HAMPTON, Va. — If you drive a car, it seems there is no way to avoid the rising cost of filling up. Some drivers are experimenting by putting regular gas in cars designed to take a higher octane. News 3 spoke with auto experts to see if the risk is worth the reward.
Frustration continues to grow for drivers like Debora Stancel.
"I use premium, and every time I go somewhere, I'm steady looking at my gas hand," said Stancel.
Stancel drives a Volkswagen that requires her to use premium gas. However, she said she can't afford it right now, leading her to make other decisions that will be easier on her pockets.
"I have an older car - it's a 2004 Dodge Stratus. It uses nothing but regular [gas]. I'm getting ready to put it on the road in two weeks. I've already checked, and that's the car I will be driving until the gas come down," said Stancel.
Ernest Daniels, a local who's also shocked about rising gas prices, said, "I get premium, so it's looking like I will have to switch over to regular because of the price raise."
News 3 spoke with the owner of Hampton Roads Car Care to ask if premium gas can be switched out for regular without changing how your car drives.
"Temporarily, it shouldn't affect how the car drives. Long-term, I would say... I would think about changing back to premium if you had to when the gas prices go back down. But with new technology, the newer vehicles' computer will adjust to the octane change," said owner Won O.
However, it can cause long-term issues, like causing your car engine to make a knocking sound.
But for the short-term, O said drivers can use a grade lower to save money.
"Right now because of gas prices, I would go for the lower grade just for a little while," said O.
Car experts say the long-term effects on your car can be hearing a rattling sound. Reduce your miles per gallon, and there could be an issue with your engine sensors.
AAA offers the following tips on how to save on fuel while on the road:
- Tires & maintenance – Keep your vehicle in top shape with routine inspections and in between, make sure your tires are properly inflated.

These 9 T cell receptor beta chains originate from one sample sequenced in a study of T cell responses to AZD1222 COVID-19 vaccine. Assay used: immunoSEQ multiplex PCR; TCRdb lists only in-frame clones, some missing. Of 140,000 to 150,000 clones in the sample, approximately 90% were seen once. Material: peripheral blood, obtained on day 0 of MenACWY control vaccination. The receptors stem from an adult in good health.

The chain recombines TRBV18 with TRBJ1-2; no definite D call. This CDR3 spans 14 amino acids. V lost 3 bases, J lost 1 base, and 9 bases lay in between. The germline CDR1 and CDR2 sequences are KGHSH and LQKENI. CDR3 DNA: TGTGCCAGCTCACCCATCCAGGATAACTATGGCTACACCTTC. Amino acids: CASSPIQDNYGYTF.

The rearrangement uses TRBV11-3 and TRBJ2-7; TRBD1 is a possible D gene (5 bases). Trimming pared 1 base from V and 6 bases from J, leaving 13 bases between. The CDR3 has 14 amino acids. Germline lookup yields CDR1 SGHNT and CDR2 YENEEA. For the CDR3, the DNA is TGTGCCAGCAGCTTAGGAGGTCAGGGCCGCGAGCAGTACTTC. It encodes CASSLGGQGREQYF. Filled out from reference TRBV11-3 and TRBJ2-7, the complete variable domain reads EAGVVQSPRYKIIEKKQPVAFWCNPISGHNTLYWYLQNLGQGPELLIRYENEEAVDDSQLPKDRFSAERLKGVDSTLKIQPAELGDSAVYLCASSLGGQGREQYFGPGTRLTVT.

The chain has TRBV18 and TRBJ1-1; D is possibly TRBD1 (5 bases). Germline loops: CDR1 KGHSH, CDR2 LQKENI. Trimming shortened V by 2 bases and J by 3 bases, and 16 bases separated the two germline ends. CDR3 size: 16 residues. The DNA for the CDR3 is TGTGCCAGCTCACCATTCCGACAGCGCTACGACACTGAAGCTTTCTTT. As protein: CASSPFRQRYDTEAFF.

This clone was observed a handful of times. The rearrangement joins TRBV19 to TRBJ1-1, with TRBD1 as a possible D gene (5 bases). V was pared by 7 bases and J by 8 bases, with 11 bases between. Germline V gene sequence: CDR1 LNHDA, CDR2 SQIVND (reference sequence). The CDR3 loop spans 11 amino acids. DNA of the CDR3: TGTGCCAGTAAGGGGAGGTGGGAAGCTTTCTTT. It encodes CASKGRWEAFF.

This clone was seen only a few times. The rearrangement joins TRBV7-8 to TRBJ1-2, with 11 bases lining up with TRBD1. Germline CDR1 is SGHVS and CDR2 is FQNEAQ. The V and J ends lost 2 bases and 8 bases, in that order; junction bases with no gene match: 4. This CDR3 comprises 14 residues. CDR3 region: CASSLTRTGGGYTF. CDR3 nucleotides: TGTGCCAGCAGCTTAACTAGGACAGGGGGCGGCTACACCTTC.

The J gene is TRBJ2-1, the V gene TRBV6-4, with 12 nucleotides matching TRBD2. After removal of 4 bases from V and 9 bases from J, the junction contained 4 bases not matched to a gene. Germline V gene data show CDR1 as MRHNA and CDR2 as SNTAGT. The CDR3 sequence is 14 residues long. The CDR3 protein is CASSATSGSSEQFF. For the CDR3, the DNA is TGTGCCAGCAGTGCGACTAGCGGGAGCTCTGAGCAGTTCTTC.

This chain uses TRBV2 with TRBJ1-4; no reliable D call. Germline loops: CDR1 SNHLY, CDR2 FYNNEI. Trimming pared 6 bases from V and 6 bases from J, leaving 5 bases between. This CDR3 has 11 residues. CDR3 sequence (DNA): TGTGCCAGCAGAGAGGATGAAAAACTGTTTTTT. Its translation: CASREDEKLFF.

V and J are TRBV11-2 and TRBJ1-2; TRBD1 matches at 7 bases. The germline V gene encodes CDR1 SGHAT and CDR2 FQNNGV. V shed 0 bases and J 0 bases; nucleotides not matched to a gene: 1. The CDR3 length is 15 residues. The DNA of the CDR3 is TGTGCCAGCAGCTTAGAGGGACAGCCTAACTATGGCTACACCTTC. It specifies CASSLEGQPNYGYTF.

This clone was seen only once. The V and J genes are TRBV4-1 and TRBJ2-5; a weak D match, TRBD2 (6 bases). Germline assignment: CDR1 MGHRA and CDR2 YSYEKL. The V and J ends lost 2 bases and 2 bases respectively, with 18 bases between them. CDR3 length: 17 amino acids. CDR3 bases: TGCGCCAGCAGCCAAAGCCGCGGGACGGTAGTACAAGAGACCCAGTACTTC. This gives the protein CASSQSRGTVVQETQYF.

- Plan ahead – Map your route before you go to minimize unnecessary turnarounds and backtracking. Avoid peak traffic times. Combine errands and go to "one-stop shops” where you can do multiple tasks (banking, shopping, etc.).
- Watch your speed – Fuel economy peaks at around 50 mph on most cars, then drops off as speeds increase. Reducing highway speeds by 5 to 10 mph can increase fuel economy by as much as 14%.
- Avoid excessive idling – A car engine consumes one quarter to one-half gallon of fuel per hour when idling, but a warm engine only takes around 10 seconds worth of fuel to restart. Where safe to do so, shut off your engine if you will be stopped for more than a minute.
- Use "fast pass" or “express” toll lanes – Avoiding unnecessary stops or slowdowns on the highway helps save fuel.
- Avoid rush hour – Take advantage of flex work hours to avoid commuting during peak traffic times.
- Anticipate road conditions – Watch the traffic ahead and "time" stoplights to maintain momentum and avoid unnecessary stop and go.
- Regular vs. Premium – If regular gas is recommended for your vehicle, that’s all you need. Opting for premium when your car doesn’t require it will only cost you money and doesn’t improve fuel economy.
- Shop around & save – To find the best gas price in your area, use the AAA Mobile App. AAA Members should enroll in Shell’s Fuel Rewards program to save 30 cents per gallon on their first fill-up and 5 cents per gallon on each additional fill-up.